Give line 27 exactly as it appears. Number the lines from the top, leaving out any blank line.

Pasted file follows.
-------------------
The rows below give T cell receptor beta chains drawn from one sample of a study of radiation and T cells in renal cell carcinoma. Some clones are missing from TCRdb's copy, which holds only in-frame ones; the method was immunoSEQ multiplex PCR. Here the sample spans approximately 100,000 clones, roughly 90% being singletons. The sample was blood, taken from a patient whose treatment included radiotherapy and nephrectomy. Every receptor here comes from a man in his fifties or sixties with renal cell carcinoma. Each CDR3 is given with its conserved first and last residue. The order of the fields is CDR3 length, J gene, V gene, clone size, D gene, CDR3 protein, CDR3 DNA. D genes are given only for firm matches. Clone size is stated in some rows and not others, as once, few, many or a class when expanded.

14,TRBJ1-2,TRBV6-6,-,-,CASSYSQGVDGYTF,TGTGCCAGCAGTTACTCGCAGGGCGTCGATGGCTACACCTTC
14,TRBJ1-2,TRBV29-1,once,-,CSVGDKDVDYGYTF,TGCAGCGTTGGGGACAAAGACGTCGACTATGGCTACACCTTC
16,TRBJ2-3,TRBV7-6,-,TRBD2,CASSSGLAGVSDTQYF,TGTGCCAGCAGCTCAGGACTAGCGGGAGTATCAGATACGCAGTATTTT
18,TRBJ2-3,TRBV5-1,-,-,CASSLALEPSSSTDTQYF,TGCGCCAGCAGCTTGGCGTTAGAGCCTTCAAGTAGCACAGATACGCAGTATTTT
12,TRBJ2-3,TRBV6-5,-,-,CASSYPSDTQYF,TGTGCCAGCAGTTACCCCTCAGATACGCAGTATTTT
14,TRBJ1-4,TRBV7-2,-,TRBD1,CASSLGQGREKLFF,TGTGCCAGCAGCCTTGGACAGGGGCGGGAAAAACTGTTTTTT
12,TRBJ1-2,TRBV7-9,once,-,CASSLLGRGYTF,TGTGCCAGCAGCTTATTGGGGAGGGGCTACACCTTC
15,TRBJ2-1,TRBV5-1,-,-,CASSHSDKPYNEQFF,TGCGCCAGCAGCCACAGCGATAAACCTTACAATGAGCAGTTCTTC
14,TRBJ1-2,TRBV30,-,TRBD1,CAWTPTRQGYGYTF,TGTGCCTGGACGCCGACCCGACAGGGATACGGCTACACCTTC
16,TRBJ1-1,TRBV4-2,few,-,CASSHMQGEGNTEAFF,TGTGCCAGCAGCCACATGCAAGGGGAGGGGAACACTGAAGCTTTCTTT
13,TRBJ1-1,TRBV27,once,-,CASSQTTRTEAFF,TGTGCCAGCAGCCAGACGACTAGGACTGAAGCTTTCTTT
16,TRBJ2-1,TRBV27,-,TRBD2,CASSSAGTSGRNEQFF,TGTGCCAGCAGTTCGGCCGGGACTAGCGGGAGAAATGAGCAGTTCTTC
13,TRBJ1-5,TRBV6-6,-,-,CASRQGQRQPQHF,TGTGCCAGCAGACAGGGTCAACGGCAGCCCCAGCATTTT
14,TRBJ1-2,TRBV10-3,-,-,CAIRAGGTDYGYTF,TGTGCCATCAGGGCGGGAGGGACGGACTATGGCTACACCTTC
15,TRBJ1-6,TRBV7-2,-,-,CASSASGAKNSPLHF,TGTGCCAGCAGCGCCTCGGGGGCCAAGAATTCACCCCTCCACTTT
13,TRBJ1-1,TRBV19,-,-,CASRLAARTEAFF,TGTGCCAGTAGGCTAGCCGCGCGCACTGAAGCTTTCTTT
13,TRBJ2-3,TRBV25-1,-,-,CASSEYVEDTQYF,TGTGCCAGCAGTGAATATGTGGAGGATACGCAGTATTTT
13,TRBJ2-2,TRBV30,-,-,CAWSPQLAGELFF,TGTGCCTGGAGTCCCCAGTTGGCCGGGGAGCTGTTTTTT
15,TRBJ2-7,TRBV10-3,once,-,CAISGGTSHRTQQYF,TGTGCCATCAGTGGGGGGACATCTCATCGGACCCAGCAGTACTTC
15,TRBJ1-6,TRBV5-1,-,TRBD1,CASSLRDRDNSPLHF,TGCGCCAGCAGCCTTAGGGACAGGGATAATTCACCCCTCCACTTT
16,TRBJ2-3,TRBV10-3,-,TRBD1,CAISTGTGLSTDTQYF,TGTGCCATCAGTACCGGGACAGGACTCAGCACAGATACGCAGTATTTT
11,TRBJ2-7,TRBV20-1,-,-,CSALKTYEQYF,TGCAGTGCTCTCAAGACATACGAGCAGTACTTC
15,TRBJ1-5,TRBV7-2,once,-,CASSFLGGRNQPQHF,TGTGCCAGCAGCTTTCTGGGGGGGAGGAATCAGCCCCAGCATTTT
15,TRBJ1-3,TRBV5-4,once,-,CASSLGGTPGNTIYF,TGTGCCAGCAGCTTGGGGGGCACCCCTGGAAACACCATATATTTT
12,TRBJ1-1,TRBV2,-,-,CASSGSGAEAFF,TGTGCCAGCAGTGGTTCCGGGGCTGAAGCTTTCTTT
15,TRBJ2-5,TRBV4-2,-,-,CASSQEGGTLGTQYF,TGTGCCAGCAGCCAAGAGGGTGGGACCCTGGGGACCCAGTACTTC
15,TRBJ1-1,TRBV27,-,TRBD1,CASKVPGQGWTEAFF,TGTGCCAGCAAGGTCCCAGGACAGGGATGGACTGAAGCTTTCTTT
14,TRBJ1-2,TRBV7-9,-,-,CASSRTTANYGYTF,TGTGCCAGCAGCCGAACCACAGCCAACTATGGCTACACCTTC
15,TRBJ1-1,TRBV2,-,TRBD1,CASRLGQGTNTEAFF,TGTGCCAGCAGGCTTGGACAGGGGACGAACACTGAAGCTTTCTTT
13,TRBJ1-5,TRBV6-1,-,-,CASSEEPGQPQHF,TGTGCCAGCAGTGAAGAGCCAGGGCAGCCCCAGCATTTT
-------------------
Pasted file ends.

15,TRBJ2-5,TRBV4-2,-,-,CASSQEGGTLGTQYF,TGTGCCAGCAGCCAAGAGGGTGGGACCCTGGGGACCCAGTACTTC